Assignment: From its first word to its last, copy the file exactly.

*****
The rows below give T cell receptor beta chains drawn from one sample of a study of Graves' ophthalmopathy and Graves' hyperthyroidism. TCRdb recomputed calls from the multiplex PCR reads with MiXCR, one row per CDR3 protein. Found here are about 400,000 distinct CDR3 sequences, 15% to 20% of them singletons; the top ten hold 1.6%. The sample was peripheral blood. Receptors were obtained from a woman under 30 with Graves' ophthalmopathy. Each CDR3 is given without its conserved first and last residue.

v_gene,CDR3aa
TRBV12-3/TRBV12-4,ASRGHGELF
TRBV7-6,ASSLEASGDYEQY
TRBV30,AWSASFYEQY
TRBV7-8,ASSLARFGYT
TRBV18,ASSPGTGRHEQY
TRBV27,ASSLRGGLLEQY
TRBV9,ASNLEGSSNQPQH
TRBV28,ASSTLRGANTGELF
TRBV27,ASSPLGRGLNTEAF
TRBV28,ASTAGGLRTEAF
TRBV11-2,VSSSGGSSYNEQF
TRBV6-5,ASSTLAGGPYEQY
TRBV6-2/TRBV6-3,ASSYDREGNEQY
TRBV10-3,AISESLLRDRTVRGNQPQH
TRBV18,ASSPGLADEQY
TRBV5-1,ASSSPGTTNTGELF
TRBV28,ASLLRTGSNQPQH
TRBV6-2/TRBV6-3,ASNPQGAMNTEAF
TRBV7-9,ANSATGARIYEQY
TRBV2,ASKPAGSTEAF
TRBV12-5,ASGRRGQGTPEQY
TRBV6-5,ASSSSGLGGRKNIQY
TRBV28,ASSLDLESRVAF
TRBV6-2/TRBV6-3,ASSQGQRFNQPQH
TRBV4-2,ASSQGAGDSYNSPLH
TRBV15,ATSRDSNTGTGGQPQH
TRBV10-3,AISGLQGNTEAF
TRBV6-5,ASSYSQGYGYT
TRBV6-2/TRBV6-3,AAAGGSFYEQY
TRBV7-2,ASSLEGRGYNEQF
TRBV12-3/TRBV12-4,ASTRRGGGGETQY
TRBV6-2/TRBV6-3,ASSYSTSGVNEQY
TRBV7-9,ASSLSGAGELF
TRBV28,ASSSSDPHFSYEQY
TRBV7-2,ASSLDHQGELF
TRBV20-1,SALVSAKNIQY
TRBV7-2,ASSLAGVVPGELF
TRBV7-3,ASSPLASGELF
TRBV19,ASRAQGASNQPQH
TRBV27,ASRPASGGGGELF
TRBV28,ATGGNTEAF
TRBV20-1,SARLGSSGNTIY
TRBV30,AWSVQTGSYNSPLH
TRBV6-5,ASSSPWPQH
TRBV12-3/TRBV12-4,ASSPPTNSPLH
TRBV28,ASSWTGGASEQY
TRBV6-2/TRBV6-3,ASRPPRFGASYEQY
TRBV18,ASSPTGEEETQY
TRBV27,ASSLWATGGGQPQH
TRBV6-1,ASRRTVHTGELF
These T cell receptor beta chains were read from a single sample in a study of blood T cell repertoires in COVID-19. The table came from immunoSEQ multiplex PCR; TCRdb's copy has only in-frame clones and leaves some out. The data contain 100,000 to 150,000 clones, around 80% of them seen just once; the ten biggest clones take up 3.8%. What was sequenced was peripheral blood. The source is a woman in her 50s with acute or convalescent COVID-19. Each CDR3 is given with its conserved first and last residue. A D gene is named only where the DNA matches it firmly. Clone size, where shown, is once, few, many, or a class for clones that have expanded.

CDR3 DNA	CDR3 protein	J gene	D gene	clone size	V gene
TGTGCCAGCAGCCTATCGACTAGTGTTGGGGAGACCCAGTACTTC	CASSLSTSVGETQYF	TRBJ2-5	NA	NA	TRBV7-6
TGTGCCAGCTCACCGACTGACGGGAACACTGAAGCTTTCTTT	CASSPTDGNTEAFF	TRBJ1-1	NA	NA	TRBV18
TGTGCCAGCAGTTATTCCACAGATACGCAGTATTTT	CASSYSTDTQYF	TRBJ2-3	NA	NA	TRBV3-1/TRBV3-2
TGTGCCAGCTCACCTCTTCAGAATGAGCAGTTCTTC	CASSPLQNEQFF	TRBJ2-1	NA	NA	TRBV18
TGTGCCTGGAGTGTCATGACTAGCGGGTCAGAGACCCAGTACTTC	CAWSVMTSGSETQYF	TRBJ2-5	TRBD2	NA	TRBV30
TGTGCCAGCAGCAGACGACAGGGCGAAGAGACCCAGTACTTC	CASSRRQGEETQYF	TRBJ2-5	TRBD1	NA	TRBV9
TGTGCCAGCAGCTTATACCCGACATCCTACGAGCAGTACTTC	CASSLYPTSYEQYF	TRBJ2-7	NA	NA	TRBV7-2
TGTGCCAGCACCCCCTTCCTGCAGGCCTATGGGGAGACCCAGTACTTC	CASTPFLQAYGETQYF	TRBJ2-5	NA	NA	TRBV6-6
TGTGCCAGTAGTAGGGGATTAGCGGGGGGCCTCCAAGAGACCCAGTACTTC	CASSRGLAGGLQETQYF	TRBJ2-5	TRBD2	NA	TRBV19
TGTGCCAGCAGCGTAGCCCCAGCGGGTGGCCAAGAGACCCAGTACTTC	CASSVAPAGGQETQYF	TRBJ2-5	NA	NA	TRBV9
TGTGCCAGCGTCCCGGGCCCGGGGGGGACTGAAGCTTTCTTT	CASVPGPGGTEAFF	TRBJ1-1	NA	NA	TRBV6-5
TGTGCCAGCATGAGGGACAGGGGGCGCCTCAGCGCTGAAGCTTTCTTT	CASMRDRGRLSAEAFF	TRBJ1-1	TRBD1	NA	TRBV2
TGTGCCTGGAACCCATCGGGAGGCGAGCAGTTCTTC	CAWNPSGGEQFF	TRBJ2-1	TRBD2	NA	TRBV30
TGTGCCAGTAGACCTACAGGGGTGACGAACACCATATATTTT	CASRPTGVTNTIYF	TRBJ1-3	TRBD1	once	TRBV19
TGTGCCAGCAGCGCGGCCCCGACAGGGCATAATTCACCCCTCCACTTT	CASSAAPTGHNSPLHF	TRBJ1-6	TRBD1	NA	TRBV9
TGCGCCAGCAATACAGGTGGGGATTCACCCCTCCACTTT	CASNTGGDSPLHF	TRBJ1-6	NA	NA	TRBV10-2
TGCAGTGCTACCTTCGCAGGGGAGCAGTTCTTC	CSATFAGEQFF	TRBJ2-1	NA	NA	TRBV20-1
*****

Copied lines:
The rows below give T cell receptor beta chains drawn from one sample of a study of Graves' ophthalmopathy and Graves' hyperthyroidism. TCRdb recomputed calls from the multiplex PCR reads with MiXCR, one row per CDR3 protein. Found here are about 400,000 distinct CDR3 sequences, 15% to 20% of them singletons; the top ten hold 1.6%. The sample was peripheral blood. Receptors were obtained from a woman under 30 with Graves' ophthalmopathy. Each CDR3 is given without its conserved first and last residue.

v_gene,CDR3aa
TRBV12-3/TRBV12-4,ASRGHGELF
TRBV7-6,ASSLEASGDYEQY
TRBV30,AWSASFYEQY
TRBV7-8,ASSLARFGYT
TRBV18,ASSPGTGRHEQY
TRBV27,ASSLRGGLLEQY
TRBV9,ASNLEGSSNQPQH
TRBV28,ASSTLRGANTGELF
TRBV27,ASSPLGRGLNTEAF
TRBV28,ASTAGGLRTEAF
TRBV11-2,VSSSGGSSYNEQF
TRBV6-5,ASSTLAGGPYEQY
TRBV6-2/TRBV6-3,ASSYDREGNEQY
TRBV10-3,AISESLLRDRTVRGNQPQH
TRBV18,ASSPGLADEQY
TRBV5-1,ASSSPGTTNTGELF
TRBV28,ASLLRTGSNQPQH
TRBV6-2/TRBV6-3,ASNPQGAMNTEAF
TRBV7-9,ANSATGARIYEQY
TRBV2,ASKPAGSTEAF
TRBV12-5,ASGRRGQGTPEQY
TRBV6-5,ASSSSGLGGRKNIQY
TRBV28,ASSLDLESRVAF
TRBV6-2/TRBV6-3,ASSQGQRFNQPQH
TRBV4-2,ASSQGAGDSYNSPLH
TRBV15,ATSRDSNTGTGGQPQH
TRBV10-3,AISGLQGNTEAF
TRBV6-5,ASSYSQGYGYT
TRBV6-2/TRBV6-3,AAAGGSFYEQY
TRBV7-2,ASSLEGRGYNEQF
TRBV12-3/TRBV12-4,ASTRRGGGGETQY
TRBV6-2/TRBV6-3,ASSYSTSGVNEQY
TRBV7-9,ASSLSGAGELF
TRBV28,ASSSSDPHFSYEQY
TRBV7-2,ASSLDHQGELF
TRBV20-1,SALVSAKNIQY
TRBV7-2,ASSLAGVVPGELF
TRBV7-3,ASSPLASGELF
TRBV19,ASRAQGASNQPQH
TRBV27,ASRPASGGGGELF
TRBV28,ATGGNTEAF
TRBV20-1,SARLGSSGNTIY
TRBV30,AWSVQTGSYNSPLH
TRBV6-5,ASSSPWPQH
TRBV12-3/TRBV12-4,ASSPPTNSPLH
TRBV28,ASSWTGGASEQY
TRBV6-2/TRBV6-3,ASRPPRFGASYEQY
TRBV18,ASSPTGEEETQY
TRBV27,ASSLWATGGGQPQH
TRBV6-1,ASRRTVHTGELF
These T cell receptor beta chains were read from a single sample in a study of blood T cell repertoires in COVID-19. The table came from immunoSEQ multiplex PCR; TCRdb's copy has only in-frame clones and leaves some out. The data contain 100,000 to 150,000 clones, around 80% of them seen just once; the ten biggest clones take up 3.8%. What was sequenced was peripheral blood. The source is a woman in her 50s with acute or convalescent COVID-19. Each CDR3 is given with its conserved first and last residue. A D gene is named only where the DNA matches it firmly. Clone size, where shown, is once, few, many, or a class for clones that have expanded.

CDR3 DNA	CDR3 protein	J gene	D gene	clone size	V gene
TGTGCCAGCAGCCTATCGACTAGTGTTGGGGAGACCCAGTACTTC	CASSLSTSVGETQYF	TRBJ2-5	NA	NA	TRBV7-6
TGTGCCAGCTCACCGACTGACGGGAACACTGAAGCTTTCTTT	CASSPTDGNTEAFF	TRBJ1-1	NA	NA	TRBV18
TGTGCCAGCAGTTATTCCACAGATACGCAGTATTTT	CASSYSTDTQYF	TRBJ2-3	NA	NA	TRBV3-1/TRBV3-2
TGTGCCAGCTCACCTCTTCAGAATGAGCAGTTCTTC	CASSPLQNEQFF	TRBJ2-1	NA	NA	TRBV18
TGTGCCTGGAGTGTCATGACTAGCGGGTCAGAGACCCAGTACTTC	CAWSVMTSGSETQYF	TRBJ2-5	TRBD2	NA	TRBV30
TGTGCCAGCAGCAGACGACAGGGCGAAGAGACCCAGTACTTC	CASSRRQGEETQYF	TRBJ2-5	TRBD1	NA	TRBV9
TGTGCCAGCAGCTTATACCCGACATCCTACGAGCAGTACTTC	CASSLYPTSYEQYF	TRBJ2-7	NA	NA	TRBV7-2
TGTGCCAGCACCCCCTTCCTGCAGGCCTATGGGGAGACCCAGTACTTC	CASTPFLQAYGETQYF	TRBJ2-5	NA	NA	TRBV6-6
TGTGCCAGTAGTAGGGGATTAGCGGGGGGCCTCCAAGAGACCCAGTACTTC	CASSRGLAGGLQETQYF	TRBJ2-5	TRBD2	NA	TRBV19
TGTGCCAGCAGCGTAGCCCCAGCGGGTGGCCAAGAGACCCAGTACTTC	CASSVAPAGGQETQYF	TRBJ2-5	NA	NA	TRBV9
TGTGCCAGCGTCCCGGGCCCGGGGGGGACTGAAGCTTTCTTT	CASVPGPGGTEAFF	TRBJ1-1	NA	NA	TRBV6-5
TGTGCCAGCATGAGGGACAGGGGGCGCCTCAGCGCTGAAGCTTTCTTT	CASMRDRGRLSAEAFF	TRBJ1-1	TRBD1	NA	TRBV2
TGTGCCTGGAACCCATCGGGAGGCGAGCAGTTCTTC	CAWNPSGGEQFF	TRBJ2-1	TRBD2	NA	TRBV30
TGTGCCAGTAGACCTACAGGGGTGACGAACACCATATATTTT	CASRPTGVTNTIYF	TRBJ1-3	TRBD1	once	TRBV19
TGTGCCAGCAGCGCGGCCCCGACAGGGCATAATTCACCCCTCCACTTT	CASSAAPTGHNSPLHF	TRBJ1-6	TRBD1	NA	TRBV9
TGCGCCAGCAATACAGGTGGGGATTCACCCCTCCACTTT	CASNTGGDSPLHF	TRBJ1-6	NA	NA	TRBV10-2
TGCAGTGCTACCTTCGCAGGGGAGCAGTTCTTC	CSATFAGEQFF	TRBJ2-1	NA	NA	TRBV20-1